Tuesday, April 14, 2009
Did you miss Alan Keyes' big speech on the North Side this past weekend? You're not alone: While the Tribune-Review's coverage estimates the crowd at "several thousand," the Post-Gazette puts it at a more modest 1,500.
Which sort of sums up our plight as a country: Competing media outlets cover a political rally, but can't even agree on how many people were there.
Anyway, you can watch Keyes' speech for yourself by following these four links. Or you could, say, drive rusty nails into your gums. Your choice. But having sat through the full 40-minute experience -- no need to thank me -- I can tell you this speech is almost exactly what you'd expect.
It starts with Keyes comparing the Obama team to Al-Qaeda:
We have had foreign enemies who have sought to terrorize us with attacks, and we have domestic enemies who seek to terrorize us with economic collapse.
And works its way to a vision in which we are being led
happily into the slaughter pens where we shall go from being proud citiziens of the United States, fearing no one but our God, to being the subjects of a government where we must fear its every shadow.
In the spirit of the day, Keyes was willing to make a nod to bipartisanship. Leaders in both parties, he said, were
walking us over the cliff where our Constitution is destroyed, where our economy is bankrupted, where our independence is forfeited, where our sovereignty as a people is no more.
Note the stirring cadence of those remarks. Keyes is a good speaker, despite his tendency to start waddling back and forth like an overexcited penguin for emphasis. He can effectively move from a conversational tone to a Voice of God bellow, and then drop down to a whisper, all within the space of a few minutes.
The problem is, the guy is batshit nuts. I'm not just talking about garden-variety silliness. (For example, Keyes spoke derisively of "educated [people] with fancy degrees" -- even though he himself had been introduced as "Doctor Alan Keyes.") I'm talking serious cognitive dissonance here.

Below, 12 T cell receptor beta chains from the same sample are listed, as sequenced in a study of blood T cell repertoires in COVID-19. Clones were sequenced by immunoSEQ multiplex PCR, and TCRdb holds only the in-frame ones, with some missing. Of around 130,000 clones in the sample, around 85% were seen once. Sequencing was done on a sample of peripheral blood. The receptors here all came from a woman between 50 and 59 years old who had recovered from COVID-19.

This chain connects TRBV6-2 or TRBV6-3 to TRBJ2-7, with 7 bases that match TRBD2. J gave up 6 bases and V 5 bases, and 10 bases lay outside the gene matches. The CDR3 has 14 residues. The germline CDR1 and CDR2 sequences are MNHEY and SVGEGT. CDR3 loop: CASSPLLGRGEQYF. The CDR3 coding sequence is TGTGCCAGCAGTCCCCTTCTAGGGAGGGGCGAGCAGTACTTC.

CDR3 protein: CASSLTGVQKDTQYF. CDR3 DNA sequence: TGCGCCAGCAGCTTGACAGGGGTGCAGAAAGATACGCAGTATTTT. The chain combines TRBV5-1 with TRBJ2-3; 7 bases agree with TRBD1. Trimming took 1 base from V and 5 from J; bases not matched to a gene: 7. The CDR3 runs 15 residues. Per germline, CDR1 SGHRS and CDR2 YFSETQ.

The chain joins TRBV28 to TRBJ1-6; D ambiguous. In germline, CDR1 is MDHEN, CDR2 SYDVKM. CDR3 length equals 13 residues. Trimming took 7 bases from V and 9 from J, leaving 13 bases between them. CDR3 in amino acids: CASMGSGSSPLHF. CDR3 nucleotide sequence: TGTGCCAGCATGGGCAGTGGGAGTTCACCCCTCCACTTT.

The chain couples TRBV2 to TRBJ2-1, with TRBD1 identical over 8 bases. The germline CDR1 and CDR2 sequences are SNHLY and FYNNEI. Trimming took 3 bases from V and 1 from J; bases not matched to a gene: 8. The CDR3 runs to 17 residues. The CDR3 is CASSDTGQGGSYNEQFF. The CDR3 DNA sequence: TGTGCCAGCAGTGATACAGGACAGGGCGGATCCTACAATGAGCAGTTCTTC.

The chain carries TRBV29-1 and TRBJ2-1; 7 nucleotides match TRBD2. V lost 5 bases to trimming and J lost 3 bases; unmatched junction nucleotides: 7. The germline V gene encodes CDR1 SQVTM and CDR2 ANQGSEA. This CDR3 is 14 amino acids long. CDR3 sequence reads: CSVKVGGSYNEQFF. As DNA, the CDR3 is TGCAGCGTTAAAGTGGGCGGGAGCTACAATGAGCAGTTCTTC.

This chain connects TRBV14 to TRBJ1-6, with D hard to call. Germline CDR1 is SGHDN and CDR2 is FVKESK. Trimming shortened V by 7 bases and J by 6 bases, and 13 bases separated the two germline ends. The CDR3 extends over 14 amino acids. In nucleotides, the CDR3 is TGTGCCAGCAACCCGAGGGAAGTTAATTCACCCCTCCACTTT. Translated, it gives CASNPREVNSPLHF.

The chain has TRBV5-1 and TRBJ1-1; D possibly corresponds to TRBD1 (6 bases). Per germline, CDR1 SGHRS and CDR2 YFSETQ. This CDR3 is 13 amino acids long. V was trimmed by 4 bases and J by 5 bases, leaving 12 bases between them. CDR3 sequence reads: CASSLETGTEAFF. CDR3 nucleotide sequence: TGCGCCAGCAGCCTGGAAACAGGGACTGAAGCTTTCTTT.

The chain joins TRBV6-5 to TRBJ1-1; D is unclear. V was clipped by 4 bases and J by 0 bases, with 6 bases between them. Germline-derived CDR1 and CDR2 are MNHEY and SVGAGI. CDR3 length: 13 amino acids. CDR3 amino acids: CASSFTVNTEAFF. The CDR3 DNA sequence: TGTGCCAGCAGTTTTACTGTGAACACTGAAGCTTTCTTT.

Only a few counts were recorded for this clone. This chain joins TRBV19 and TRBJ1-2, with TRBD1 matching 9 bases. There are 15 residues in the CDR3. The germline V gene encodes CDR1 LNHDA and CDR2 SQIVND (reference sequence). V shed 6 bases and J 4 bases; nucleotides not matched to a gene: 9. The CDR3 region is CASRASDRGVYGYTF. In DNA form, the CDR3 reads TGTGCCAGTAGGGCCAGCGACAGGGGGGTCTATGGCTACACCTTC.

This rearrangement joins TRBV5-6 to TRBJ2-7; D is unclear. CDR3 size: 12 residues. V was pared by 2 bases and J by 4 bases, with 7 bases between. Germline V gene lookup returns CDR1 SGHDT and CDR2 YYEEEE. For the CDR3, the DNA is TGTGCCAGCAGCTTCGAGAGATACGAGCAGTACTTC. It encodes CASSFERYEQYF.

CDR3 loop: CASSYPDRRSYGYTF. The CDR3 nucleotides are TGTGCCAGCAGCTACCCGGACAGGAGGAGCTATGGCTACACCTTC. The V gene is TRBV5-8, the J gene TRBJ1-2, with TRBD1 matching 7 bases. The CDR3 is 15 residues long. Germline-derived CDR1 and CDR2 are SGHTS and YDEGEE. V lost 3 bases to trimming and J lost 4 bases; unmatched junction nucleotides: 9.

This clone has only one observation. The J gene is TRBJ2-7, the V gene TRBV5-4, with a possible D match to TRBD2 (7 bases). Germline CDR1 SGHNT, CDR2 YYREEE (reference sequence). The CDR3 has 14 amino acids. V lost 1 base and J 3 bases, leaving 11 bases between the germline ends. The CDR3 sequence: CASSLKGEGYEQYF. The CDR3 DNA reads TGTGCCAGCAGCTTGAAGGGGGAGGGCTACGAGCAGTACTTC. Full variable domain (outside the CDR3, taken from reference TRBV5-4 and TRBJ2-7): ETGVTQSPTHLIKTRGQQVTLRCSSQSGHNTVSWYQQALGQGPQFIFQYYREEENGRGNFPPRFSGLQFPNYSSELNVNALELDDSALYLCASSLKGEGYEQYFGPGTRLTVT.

Let's recall that one week to the day before Keyes gave his little pep-talk, three Pittsburgh police officers were gunned down -- apparently by a guy who thought the government was going to take away his guns. It is in this context, in this city, that Keyes chose to praise his audience as a group in which "every individual is an army empowered by their faith in God."
I'm willing to bet that's how many lone gunmen see themselves. Especially the ones who would admire this line from Keyes' speech:
[N]ever as long as we have breath [will we] surrender the instruments with which we can defend [our] liberty against the depradations of a government no longer committed to it.
Make no mistake: I'm not suggesting that Keyes is encouraging people to go shoot cops. (His political program, such as it is, seems to involve "throwing the bums out" -- voting against every incumbent in 2010.) Nor would he be responsible if one of his audience later goes out and does just that. But Keyes talked quite a bit about how "liberty" wasn't all about doing whatever you wanted -- at least not when it applied to things like gay marriage. Maybe a word about the moral obligations of gun ownership would have been in order?
If you're in a city still grieving from a terrible shooting, you might want to think these things through. If only to show you actually give a damn about the city you happened to parachute into that morning with your rantings. This is almost like Charlton Heston showing up in Littleton, Colorado to do the NRA "not from my cold, dead hands" shtick after the Columbine shootings.
The temptation is to say there's something "chilling" about all this, but actually it's sort of sad. The folks at Media Matters have posted footage from other recent "Tea Parties," which pretty clearly shows what's going on here. Despite the rhetoric, the real grievance these folks have isn't that America has "lost its democracy." It's that these folks lost the last election. And they just can't imagine how the hell that happened. Look at this guy, for example:
Uh, buddy? Sometimes a person gets elected even if you, personally, didn't vote for him. That isn't called "stealing" an election; it's called "winning." Aren't you and your buddies the same folks who called Democrats "sore losers" and "whiners" back in 2000? What's striking is the sense of entitlement here: If I can't have my way, I'm going to take all my Mausers and go home. Where I will await the End Times.
Keyes, to his credit, appeared to be slightly less delusional than some of his followers. His rhetoric, at least, seemed to acknowledge that that most Americans simply don't agree with him or his audience:
We will have truly rediscovered our moral strength when we discover the strength that we find as we stand alone for what is right ... [T]hough you bow your head beneath the weight of all that loneliness, when you lift it up, you shall be standing in the light of our Almighty God.
Judging from the crowd response, it's pretty obvious that this sense of isolation flatters the audience's desire to be courageous. But it's probably also helping to drive them nuts. As polling data suggests, Obama remains quite popular. And my guess is that if Obama becomes even more so, these folks will become more resentful. It'll be bad for everyone if Obama fails, of course. But it will be terrible for these folks if he somehow succeeds. They won't be able to wrap their minds around it.
Which is to say that maybe, just maybe, these folks aren't feeling oppressed by their government. Maybe they're feeling oppressed by their fellow Americans.